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Review of Carter (2022) – weird creative choices make it look like a video game walkthrough

August 5, 2022

This review of the South Korean Netflix movie Carter (2022) contains no spoilers.

In the midst of a pandemic, Carter wakes up in a room not knowing who he is or how he got there. All he has is a device in the back of his head, an explosive inserted in his mouth, and a voice in his ear, but that is the voice he must trust if he wants to get out alive of the jackpot in which he is involved.

Carter just wasn’t very good. There are some really weird creative choices at play here that made a movie feel really weird overall. There are times when it’s okay, but it’s really not enough to save the rest.

One of the aforementioned questionable creative choices is the decision to try to make the whole movie look like it was filmed in one take, which it clearly wasn’t. I’m not sure what the effect was meant to add to the viewing experience in all honesty. The cuts weren’t edited well enough to hide them, and it was very distracting throughout the film.

The shameful thing about trying to make Carter look like a massive one-shot catch is that it really took away some of the strongest elements of the film. The hand-to-hand combat sequences, for example, were pretty well choreographed, but because of how little you got to see thanks to the way the film was edited, they were absolutely ruined. He really outdid himself massively in that capacity.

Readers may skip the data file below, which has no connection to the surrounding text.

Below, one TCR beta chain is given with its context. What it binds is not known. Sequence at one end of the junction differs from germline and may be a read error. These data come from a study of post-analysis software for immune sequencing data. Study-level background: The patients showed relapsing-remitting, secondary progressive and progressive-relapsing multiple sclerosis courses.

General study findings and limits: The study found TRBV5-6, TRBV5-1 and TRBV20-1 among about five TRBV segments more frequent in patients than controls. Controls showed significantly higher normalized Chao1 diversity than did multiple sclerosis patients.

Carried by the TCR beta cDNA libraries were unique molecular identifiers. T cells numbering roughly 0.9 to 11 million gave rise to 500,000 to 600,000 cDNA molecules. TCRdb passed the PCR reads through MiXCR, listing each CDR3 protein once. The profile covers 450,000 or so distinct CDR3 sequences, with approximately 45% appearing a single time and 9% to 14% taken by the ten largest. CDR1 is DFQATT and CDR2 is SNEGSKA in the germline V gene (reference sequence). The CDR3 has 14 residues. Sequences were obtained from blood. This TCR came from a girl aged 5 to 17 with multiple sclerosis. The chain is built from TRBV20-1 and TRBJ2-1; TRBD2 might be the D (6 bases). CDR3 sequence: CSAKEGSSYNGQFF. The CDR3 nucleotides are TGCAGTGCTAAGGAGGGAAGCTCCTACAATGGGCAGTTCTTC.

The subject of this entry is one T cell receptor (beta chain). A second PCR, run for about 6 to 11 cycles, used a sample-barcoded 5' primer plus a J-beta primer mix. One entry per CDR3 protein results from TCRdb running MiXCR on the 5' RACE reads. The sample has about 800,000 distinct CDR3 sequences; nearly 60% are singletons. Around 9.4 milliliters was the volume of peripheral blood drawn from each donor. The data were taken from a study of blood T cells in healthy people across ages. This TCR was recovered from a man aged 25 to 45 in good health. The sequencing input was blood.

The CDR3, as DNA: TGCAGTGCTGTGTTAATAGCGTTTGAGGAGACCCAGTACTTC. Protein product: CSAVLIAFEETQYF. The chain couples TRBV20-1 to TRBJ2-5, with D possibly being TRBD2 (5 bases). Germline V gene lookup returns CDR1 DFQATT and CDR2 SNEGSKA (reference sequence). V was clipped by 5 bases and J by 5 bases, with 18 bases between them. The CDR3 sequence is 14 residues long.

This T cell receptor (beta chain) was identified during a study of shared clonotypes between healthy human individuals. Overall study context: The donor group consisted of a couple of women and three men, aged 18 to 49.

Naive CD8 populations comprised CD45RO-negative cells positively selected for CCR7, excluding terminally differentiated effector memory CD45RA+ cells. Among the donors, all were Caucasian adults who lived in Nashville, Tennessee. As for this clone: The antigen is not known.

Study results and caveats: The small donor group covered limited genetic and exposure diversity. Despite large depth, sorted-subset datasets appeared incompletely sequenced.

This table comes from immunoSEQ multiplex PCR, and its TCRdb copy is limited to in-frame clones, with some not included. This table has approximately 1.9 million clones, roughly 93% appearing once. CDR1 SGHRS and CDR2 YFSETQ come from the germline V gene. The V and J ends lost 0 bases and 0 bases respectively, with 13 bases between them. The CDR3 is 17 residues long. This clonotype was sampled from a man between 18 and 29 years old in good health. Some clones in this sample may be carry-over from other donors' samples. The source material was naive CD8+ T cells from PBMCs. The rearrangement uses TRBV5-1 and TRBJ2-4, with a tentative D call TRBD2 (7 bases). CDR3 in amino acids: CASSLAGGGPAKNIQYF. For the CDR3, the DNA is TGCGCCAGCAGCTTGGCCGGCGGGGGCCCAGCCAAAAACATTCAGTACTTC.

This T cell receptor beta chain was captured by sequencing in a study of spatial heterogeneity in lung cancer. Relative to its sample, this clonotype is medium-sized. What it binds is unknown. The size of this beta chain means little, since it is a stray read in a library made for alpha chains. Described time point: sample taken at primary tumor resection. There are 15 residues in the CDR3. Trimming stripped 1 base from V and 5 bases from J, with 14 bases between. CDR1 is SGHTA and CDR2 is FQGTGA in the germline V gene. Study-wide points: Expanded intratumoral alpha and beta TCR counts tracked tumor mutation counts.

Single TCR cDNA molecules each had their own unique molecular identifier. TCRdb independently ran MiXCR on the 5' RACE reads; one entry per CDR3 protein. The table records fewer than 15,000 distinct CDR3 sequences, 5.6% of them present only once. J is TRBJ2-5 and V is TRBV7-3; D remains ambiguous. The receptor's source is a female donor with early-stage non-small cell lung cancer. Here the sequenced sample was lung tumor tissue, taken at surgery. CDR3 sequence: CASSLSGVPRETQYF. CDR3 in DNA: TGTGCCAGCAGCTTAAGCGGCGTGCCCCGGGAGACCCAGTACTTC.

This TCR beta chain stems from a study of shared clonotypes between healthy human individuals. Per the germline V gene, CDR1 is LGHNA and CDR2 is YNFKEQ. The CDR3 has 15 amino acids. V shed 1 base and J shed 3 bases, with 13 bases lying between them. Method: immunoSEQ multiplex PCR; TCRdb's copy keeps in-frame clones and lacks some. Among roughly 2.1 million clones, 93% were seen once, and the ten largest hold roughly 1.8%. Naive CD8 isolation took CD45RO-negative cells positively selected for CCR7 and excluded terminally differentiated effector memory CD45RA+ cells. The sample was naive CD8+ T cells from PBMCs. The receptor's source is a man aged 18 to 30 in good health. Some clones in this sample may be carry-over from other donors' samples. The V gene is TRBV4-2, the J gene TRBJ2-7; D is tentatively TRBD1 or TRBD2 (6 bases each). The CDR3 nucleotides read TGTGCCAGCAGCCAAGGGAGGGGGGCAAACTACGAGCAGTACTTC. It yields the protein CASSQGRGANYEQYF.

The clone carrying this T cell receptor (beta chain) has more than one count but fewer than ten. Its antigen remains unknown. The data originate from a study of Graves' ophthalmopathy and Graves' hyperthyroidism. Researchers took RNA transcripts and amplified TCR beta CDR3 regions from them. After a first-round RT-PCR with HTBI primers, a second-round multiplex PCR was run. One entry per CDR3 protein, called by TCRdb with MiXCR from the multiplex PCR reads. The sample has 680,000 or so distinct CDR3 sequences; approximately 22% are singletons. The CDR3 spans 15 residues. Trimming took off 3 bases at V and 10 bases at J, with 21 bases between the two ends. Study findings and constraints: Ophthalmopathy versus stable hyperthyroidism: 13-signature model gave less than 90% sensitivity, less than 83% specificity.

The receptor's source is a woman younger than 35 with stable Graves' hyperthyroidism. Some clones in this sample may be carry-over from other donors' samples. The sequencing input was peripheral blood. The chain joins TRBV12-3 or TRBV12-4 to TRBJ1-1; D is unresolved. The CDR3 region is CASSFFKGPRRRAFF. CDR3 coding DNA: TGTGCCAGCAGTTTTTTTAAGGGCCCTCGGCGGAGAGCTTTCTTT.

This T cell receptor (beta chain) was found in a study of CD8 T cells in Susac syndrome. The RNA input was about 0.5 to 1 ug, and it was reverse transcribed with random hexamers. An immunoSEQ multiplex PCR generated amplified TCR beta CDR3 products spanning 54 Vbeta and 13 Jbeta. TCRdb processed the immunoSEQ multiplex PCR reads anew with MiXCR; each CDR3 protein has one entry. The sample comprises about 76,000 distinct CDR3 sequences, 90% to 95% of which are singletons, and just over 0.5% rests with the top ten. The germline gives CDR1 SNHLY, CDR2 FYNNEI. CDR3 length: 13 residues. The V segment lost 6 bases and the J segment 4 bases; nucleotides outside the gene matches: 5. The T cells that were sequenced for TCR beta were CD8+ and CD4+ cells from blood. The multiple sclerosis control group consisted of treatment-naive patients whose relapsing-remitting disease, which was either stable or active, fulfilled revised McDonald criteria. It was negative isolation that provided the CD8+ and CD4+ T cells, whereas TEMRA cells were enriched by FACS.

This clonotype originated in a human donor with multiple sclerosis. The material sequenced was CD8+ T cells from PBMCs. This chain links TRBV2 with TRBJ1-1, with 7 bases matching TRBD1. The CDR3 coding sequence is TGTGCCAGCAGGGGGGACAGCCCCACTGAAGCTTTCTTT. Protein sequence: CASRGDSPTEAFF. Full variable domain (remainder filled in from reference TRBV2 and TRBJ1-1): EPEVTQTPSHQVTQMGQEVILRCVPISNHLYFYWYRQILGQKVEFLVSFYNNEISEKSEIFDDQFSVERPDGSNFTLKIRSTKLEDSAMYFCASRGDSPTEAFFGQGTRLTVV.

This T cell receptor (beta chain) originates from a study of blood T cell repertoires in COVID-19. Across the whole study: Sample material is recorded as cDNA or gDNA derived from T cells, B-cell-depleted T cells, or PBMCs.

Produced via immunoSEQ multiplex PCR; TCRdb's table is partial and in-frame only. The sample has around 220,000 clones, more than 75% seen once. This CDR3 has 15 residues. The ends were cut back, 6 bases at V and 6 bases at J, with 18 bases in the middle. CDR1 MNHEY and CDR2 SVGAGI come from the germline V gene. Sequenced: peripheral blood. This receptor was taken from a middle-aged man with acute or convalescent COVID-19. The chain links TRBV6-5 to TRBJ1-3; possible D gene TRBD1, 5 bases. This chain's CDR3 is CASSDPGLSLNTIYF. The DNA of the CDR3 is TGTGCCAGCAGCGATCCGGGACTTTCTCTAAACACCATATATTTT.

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As for the story…I was about as confused about Carter as Carter himself. For the vast majority of the movie, I didn’t know what was really going on, or who was on which side. I don’t know if that raging sense of disorientation was intentional (I don’t think so), but with everything going on in the movie, it was just too much to try to focus and understand.

The best way I can think of to describe the experience of watching Carter is that it plays out in a way not too different from an important main mission in a video game that you’re navigating your way through for the first time. It will leave you unsure of where to go and what might happen next, but not in the sense that you’ll be on the edge of your seat and looking forward to more. Its awful stylistic decisions make it a real drag to cross and really squander its strongest aspects. In short, the word “disappointing” should more than cover it.

What did you think of the South Korean Netflix movie Carter (2022)? Comments below.

You can watch this movie with a Netflix subscription.

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